TEAMS + CULTURE

Being on a member of a team and leading the team are two different things.

Leading self and leading others fall into very different camps.  A person can be very good at one and not at all great at the other.  Most often, teamwork breaks down because of behavioral differences and lack of understanding, which leads to a break down of trust.  

If you'd like to learn more about my work with teams on culture, change, transition, grief, and leadership strategy, fill in the form below and let's chat.

What is team culture?

A leadership team’s culture plays an essential role in the smooth running and evolution of an organization.  It’s the driving force that enables engagement, trust, and resilience in an organization, particularly in the face of unexpected change. 

A clear and well-designed culture guides the employees on ways to bring their own values and behaviors into alignment with the company they work for.  

Team culture has never been more important at work, and it's never been more challenging.  Companies are going back to the basics and asking themselves what is done and what still needs to be done.  And many organizations are realizing that strong culture is no longer "a good idea", it's a fundamental necessity. 

How is culture affected by the unexpected change?

Often there are often gaps in clarity and interpersonal conflicts between members of a leadership team.  Sometimes a team conflicts with a board or a funder. 

Lately we are seeing sea-changes in the way business is managed and over the course of the next several years we are likely to see industries perish, merge and re-invent themselves at a break-neck pace.

Over time, issues large and small create a culture of micro-aggression and defeat, stimulating conflict and reducing trust.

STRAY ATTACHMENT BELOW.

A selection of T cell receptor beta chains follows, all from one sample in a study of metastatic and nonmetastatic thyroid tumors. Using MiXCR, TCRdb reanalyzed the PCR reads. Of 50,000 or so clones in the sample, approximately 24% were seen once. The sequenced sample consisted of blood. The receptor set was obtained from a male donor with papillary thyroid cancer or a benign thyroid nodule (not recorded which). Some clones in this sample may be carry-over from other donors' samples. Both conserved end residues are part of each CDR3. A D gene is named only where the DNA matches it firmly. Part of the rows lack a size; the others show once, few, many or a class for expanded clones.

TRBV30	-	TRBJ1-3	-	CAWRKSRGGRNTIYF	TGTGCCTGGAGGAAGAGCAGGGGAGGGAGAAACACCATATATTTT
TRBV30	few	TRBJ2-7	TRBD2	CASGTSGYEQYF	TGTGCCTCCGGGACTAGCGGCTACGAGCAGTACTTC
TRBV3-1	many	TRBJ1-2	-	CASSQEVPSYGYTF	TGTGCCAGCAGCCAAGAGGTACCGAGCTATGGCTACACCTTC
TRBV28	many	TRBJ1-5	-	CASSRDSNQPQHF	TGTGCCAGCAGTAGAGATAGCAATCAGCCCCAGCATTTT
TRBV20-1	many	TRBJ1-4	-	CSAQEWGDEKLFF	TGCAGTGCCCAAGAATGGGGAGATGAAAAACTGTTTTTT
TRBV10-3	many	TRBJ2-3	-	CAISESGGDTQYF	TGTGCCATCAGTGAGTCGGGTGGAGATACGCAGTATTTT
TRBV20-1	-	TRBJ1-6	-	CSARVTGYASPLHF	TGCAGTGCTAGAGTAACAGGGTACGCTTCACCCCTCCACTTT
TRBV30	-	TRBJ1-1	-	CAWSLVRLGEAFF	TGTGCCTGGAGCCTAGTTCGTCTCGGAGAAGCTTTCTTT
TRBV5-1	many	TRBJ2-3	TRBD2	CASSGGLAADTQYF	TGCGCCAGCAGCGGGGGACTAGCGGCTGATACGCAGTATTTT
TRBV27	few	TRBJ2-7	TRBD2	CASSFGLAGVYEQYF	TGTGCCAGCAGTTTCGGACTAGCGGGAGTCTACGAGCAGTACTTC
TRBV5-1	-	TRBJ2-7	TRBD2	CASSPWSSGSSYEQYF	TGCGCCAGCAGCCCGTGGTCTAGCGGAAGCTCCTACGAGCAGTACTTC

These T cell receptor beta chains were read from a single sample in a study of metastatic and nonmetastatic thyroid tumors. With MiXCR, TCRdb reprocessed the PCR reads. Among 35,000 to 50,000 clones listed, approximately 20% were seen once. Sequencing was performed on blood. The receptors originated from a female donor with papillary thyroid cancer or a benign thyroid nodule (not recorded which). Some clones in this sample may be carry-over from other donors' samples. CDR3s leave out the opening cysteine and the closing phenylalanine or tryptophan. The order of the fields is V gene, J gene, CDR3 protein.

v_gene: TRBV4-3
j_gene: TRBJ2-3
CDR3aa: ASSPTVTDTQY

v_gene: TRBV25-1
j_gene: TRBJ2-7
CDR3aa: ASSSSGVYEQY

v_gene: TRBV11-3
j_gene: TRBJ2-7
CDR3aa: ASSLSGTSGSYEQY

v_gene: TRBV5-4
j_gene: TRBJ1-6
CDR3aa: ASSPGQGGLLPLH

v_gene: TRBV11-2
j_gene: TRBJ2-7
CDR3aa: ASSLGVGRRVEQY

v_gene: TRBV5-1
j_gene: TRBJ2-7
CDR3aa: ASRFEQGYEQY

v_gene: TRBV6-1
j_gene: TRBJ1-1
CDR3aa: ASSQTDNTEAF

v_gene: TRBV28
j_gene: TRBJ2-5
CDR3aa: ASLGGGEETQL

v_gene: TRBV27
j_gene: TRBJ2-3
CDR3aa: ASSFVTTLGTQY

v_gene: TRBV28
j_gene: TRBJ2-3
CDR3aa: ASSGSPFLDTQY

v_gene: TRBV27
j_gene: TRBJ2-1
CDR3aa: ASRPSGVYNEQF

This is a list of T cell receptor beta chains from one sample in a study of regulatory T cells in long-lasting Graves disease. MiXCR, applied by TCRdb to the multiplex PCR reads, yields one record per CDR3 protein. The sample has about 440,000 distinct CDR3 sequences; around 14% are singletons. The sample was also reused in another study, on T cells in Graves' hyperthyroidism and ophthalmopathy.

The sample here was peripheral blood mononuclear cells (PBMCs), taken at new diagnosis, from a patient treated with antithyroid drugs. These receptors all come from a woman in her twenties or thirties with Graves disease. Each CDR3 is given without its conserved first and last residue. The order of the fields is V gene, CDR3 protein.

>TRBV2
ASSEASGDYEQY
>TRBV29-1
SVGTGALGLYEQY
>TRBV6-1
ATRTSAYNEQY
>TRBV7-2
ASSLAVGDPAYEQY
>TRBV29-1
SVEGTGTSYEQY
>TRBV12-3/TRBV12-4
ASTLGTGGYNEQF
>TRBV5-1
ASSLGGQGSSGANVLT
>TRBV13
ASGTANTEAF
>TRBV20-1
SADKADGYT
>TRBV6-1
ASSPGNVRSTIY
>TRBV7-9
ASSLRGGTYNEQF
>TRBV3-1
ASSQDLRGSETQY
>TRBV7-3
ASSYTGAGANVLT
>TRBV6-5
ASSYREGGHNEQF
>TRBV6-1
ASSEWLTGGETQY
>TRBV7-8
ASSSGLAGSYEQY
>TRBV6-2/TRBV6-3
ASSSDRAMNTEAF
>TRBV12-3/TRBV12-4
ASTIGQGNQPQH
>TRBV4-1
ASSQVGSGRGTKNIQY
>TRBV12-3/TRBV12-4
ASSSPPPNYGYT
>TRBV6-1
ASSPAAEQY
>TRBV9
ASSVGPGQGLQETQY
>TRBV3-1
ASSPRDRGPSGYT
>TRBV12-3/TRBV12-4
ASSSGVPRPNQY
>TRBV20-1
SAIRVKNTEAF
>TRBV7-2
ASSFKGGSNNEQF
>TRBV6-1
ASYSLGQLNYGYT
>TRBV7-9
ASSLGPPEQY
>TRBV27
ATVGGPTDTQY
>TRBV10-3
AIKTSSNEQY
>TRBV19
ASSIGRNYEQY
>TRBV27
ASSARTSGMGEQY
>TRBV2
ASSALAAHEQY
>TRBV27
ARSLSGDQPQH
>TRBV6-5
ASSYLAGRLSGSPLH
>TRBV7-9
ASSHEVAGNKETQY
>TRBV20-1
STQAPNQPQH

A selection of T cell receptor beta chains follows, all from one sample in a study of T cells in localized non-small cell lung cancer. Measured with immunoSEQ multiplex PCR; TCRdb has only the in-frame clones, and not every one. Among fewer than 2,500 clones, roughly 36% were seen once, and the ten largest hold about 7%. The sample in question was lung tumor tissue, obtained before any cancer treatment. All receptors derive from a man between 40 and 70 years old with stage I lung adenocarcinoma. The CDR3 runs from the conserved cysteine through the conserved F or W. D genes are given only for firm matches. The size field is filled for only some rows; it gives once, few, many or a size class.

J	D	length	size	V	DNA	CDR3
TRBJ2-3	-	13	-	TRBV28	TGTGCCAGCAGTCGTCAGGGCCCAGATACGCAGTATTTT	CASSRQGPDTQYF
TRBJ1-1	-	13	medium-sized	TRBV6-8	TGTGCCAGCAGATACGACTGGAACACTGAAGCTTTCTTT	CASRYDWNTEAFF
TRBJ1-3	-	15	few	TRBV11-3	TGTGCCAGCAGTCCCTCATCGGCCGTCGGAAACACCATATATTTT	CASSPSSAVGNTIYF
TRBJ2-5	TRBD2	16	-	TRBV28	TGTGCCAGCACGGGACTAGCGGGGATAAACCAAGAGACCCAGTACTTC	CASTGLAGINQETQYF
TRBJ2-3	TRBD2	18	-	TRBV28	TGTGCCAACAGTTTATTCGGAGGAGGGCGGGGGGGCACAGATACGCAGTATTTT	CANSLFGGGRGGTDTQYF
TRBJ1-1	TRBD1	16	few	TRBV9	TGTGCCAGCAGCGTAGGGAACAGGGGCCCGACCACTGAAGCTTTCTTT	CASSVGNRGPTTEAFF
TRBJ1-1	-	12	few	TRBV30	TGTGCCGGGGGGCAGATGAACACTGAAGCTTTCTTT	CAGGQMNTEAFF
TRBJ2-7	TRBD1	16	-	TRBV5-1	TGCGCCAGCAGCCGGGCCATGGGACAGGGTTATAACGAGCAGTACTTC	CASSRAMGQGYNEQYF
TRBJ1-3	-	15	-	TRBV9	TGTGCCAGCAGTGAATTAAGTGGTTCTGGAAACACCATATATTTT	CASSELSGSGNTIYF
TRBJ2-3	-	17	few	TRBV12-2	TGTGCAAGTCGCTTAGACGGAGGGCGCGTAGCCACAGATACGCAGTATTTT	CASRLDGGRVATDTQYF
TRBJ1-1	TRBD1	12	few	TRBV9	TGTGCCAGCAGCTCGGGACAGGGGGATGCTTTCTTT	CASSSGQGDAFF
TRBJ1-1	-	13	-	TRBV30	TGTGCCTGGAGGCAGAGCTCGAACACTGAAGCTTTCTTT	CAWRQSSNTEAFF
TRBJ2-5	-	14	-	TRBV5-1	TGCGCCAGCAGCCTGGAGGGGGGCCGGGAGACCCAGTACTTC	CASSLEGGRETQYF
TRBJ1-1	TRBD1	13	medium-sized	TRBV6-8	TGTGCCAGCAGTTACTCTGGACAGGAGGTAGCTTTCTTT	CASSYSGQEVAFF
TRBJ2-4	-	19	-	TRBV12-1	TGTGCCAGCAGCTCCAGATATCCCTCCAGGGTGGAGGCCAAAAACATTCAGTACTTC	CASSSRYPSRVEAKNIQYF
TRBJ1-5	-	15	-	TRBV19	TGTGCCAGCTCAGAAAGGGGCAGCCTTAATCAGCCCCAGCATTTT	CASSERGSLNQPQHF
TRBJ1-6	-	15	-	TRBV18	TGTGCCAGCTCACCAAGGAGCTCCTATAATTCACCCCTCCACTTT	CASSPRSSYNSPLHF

Consider this: 

  • We could you accomplish if your team had a clear vision and a plan for the future available immediately?
  • Does your team need and desire a rapid escalation of teamwork with a vision and strategic action plan? 
  • Does your team need help with the process of establishing team culture?
  • Would you benefit from assistance designing a plan and agreements for your leadership team?
  • Do you know how you could cascade that plan to the rest of the organization?
  • Are you in a place where you need increased trust and critical honesty on your team?

How does a team benefit from getting help with culture during times of change?

Structured planning and deeper connection with other people help us to put down our natural resistance and bias to change.  

When I work with teams, we focus on: 

  • Current reality and future plans.
  • Putting a focus on building trust on the team.
  • Design a structured plan and put it in place with individual assignments for the leaders.
  • Cement a commitment to each other as a group to follow through on these changes. 

This work will ask you to: 

  • Come in trusting yourself and each other.
  • Be willing to go deep with your team and to bring voice and honesty to the discussion.
  • Deeply commit to making a difference and playing a tangible role in the changes defined by the team.
  • Be optimistic and get excited about what’s next.

The results can be apparent in a matter of days when we have time to work intensely together and when we are able to be in the same place in person. Online intensives are another good option.  

A typical cycle with a team: 

  • A team culture assessment and individual executive team assessments, establishing a baseline for the work to be done. 
  • Initial strategy sessions with the team, up to 2 days, in person or in (4) half-day virtual sessions
  • A follow up strategy and meeting schedule for the team with check-ins involving the coach (in-person or virtually) at 2-3 month intervals.
  • A second set of strategy sessions with the team after 6-9 months, measuring progress and determining what needs to happen to cascade culture through the organization
  • Collaborative process between the sponsor of the project and coach to determine needs and support going forward